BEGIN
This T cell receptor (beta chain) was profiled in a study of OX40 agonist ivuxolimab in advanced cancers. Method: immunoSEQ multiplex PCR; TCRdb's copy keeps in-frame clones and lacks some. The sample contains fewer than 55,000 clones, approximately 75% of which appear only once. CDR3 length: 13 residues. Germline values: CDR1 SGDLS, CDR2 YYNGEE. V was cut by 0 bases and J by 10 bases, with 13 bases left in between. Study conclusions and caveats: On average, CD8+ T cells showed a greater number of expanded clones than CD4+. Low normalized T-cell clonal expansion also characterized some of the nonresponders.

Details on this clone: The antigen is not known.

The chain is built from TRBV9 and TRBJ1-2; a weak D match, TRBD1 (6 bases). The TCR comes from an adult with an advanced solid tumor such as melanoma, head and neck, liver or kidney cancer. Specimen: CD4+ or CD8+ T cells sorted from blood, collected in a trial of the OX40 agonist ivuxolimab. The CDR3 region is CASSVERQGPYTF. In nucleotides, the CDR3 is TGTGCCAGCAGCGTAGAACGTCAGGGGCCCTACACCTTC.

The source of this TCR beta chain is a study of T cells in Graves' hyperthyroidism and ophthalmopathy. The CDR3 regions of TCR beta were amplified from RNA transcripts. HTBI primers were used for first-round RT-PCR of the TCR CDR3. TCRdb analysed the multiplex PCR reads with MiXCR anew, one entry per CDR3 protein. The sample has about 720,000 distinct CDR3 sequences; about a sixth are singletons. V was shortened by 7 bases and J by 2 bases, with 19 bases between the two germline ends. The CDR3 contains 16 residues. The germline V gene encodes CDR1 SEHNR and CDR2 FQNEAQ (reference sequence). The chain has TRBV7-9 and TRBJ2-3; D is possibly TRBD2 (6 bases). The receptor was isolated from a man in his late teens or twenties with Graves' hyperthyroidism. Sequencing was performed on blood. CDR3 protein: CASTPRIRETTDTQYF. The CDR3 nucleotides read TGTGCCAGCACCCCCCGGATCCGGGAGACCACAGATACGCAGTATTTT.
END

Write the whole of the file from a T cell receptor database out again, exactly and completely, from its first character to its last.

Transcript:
This T cell receptor (beta chain) was profiled in a study of OX40 agonist ivuxolimab in advanced cancers. Method: immunoSEQ multiplex PCR; TCRdb's copy keeps in-frame clones and lacks some. The sample contains fewer than 55,000 clones, approximately 75% of which appear only once. CDR3 length: 13 residues. Germline values: CDR1 SGDLS, CDR2 YYNGEE. V was cut by 0 bases and J by 10 bases, with 13 bases left in between. Study conclusions and caveats: On average, CD8+ T cells showed a greater number of expanded clones than CD4+. Low normalized T-cell clonal expansion also characterized some of the nonresponders.

Details on this clone: The antigen is not known.

The chain is built from TRBV9 and TRBJ1-2; a weak D match, TRBD1 (6 bases). The TCR comes from an adult with an advanced solid tumor such as melanoma, head and neck, liver or kidney cancer. Specimen: CD4+ or CD8+ T cells sorted from blood, collected in a trial of the OX40 agonist ivuxolimab. The CDR3 region is CASSVERQGPYTF. In nucleotides, the CDR3 is TGTGCCAGCAGCGTAGAACGTCAGGGGCCCTACACCTTC.

The source of this TCR beta chain is a study of T cells in Graves' hyperthyroidism and ophthalmopathy. The CDR3 regions of TCR beta were amplified from RNA transcripts. HTBI primers were used for first-round RT-PCR of the TCR CDR3. TCRdb analysed the multiplex PCR reads with MiXCR anew, one entry per CDR3 protein. The sample has about 720,000 distinct CDR3 sequences; about a sixth are singletons. V was shortened by 7 bases and J by 2 bases, with 19 bases between the two germline ends. The CDR3 contains 16 residues. The germline V gene encodes CDR1 SEHNR and CDR2 FQNEAQ (reference sequence). The chain has TRBV7-9 and TRBJ2-3; D is possibly TRBD2 (6 bases). The receptor was isolated from a man in his late teens or twenties with Graves' hyperthyroidism. Sequencing was performed on blood. CDR3 protein: CASTPRIRETTDTQYF. The CDR3 nucleotides read TGTGCCAGCACCCCCCGGATCCGGGAGACCACAGATACGCAGTATTTT.